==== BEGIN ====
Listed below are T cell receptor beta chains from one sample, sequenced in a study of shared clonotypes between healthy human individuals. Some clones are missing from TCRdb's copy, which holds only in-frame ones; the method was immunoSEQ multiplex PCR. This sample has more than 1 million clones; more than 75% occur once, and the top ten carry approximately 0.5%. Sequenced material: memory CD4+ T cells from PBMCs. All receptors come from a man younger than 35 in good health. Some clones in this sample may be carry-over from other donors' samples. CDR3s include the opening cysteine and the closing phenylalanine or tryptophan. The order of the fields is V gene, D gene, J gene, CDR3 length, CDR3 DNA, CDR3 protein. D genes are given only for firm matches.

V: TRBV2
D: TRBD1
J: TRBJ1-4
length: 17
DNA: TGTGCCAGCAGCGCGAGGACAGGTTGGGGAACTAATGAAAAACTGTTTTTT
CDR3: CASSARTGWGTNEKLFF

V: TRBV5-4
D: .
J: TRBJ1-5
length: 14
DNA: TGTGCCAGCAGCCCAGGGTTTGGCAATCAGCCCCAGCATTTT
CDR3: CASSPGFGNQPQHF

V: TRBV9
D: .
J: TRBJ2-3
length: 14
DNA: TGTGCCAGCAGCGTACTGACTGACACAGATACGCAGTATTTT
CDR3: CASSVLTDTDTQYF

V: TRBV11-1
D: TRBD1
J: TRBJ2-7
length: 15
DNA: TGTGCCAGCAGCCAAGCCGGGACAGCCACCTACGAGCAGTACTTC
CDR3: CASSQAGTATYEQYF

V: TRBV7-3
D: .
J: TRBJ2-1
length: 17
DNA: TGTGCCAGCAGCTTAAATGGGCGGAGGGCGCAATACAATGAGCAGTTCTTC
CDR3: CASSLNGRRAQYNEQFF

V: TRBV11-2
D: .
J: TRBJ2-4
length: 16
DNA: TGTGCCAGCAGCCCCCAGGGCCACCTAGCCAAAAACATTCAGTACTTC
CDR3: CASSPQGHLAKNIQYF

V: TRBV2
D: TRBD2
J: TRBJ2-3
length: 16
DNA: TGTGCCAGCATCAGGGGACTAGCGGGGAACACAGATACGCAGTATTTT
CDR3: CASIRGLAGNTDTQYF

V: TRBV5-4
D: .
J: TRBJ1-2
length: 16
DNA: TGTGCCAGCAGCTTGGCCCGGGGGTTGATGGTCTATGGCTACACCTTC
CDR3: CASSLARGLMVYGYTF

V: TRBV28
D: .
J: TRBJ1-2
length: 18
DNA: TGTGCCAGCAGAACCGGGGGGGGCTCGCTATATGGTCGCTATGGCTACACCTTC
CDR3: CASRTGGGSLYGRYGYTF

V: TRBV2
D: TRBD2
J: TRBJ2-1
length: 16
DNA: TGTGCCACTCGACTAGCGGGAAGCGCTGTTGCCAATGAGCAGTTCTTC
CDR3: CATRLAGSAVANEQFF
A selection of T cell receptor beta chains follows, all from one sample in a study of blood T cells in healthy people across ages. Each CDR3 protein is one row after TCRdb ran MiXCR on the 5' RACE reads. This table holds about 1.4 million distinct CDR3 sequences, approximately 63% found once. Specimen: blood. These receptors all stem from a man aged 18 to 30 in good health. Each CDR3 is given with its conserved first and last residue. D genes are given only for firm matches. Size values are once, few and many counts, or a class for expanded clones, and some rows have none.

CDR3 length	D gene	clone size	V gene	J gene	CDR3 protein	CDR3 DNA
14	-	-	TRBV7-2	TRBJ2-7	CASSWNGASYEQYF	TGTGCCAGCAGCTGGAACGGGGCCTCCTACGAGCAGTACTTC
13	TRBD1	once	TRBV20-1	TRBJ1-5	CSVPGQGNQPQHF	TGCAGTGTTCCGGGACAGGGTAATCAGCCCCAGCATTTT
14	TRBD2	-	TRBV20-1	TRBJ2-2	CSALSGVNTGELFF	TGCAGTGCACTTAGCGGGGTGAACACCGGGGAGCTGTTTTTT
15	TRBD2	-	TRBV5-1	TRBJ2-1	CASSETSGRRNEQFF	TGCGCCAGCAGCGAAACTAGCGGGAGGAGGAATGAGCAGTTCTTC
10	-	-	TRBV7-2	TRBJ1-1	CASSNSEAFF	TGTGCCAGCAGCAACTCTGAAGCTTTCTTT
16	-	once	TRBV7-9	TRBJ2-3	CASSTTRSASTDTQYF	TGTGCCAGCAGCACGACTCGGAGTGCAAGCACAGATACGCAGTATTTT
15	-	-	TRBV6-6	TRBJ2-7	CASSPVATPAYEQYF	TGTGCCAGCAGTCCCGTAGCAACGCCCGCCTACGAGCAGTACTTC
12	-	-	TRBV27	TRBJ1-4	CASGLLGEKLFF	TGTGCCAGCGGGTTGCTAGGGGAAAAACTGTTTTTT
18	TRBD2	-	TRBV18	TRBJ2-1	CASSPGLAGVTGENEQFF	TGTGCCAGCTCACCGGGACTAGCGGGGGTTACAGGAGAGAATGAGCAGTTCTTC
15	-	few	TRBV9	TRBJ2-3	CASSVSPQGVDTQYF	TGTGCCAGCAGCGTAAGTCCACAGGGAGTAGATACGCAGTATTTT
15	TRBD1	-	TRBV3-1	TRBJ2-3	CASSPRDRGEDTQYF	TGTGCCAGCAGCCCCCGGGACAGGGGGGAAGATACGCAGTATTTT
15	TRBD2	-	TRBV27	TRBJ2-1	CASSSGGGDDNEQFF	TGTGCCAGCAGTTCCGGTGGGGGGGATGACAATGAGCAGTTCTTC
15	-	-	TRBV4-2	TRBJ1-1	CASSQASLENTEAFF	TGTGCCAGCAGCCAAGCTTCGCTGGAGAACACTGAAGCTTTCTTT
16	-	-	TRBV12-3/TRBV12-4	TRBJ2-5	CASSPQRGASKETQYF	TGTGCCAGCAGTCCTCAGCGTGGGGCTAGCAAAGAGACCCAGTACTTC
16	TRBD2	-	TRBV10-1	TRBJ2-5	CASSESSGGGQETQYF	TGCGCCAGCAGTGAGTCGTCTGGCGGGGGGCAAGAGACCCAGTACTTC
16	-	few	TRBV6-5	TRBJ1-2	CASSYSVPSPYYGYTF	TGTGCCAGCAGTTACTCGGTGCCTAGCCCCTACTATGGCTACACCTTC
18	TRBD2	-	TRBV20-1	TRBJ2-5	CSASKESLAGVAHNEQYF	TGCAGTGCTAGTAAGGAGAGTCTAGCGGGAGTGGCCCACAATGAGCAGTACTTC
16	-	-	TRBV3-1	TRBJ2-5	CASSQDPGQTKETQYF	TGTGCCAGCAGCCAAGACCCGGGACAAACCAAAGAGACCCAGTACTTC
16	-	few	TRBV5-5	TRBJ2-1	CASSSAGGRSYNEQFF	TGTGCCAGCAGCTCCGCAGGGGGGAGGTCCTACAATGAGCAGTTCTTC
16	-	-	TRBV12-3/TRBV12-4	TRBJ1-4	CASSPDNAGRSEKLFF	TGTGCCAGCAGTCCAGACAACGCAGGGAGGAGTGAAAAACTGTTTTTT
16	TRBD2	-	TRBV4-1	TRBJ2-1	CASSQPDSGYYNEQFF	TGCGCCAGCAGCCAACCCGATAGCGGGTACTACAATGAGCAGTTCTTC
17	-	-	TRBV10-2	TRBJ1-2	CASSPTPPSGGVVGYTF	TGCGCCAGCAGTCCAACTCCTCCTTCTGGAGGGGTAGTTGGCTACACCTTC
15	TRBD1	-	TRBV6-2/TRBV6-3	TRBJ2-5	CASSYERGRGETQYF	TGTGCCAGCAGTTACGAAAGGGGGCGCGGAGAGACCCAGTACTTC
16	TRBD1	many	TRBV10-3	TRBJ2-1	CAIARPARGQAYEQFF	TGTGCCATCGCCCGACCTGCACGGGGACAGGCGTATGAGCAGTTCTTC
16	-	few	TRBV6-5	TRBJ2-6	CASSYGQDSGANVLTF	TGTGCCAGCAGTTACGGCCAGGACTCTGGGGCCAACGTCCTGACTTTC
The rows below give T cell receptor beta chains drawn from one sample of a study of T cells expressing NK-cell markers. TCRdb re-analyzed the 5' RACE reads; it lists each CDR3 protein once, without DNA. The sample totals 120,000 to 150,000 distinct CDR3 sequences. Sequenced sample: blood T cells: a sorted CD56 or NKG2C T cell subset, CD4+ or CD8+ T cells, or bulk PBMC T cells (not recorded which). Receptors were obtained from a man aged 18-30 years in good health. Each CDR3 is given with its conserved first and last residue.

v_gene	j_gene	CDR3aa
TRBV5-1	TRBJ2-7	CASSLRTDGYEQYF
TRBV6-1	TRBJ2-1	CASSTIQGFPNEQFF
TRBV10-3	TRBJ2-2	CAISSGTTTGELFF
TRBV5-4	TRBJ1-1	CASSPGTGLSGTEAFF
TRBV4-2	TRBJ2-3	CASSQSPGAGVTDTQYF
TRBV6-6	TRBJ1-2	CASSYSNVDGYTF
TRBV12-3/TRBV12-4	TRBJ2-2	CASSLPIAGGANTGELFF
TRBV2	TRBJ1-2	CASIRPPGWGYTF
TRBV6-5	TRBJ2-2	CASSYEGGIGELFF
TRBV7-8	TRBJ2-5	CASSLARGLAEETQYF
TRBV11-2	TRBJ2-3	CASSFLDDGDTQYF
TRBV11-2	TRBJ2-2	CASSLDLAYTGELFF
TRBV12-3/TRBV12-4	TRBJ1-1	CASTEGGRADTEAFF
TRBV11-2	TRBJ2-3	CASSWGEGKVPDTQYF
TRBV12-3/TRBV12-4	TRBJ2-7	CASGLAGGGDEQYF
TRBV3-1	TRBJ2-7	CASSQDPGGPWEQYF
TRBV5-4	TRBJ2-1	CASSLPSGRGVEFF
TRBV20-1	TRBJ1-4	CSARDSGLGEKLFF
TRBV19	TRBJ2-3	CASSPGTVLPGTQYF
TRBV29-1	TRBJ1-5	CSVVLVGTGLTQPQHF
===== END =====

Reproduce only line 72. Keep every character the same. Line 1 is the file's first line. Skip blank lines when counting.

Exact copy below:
18	TRBD2	-	TRBV18	TRBJ2-1	CASSPGLAGVTGENEQFF	TGTGCCAGCTCACCGGGACTAGCGGGGGTTACAGGAGAGAATGAGCAGTTCTTC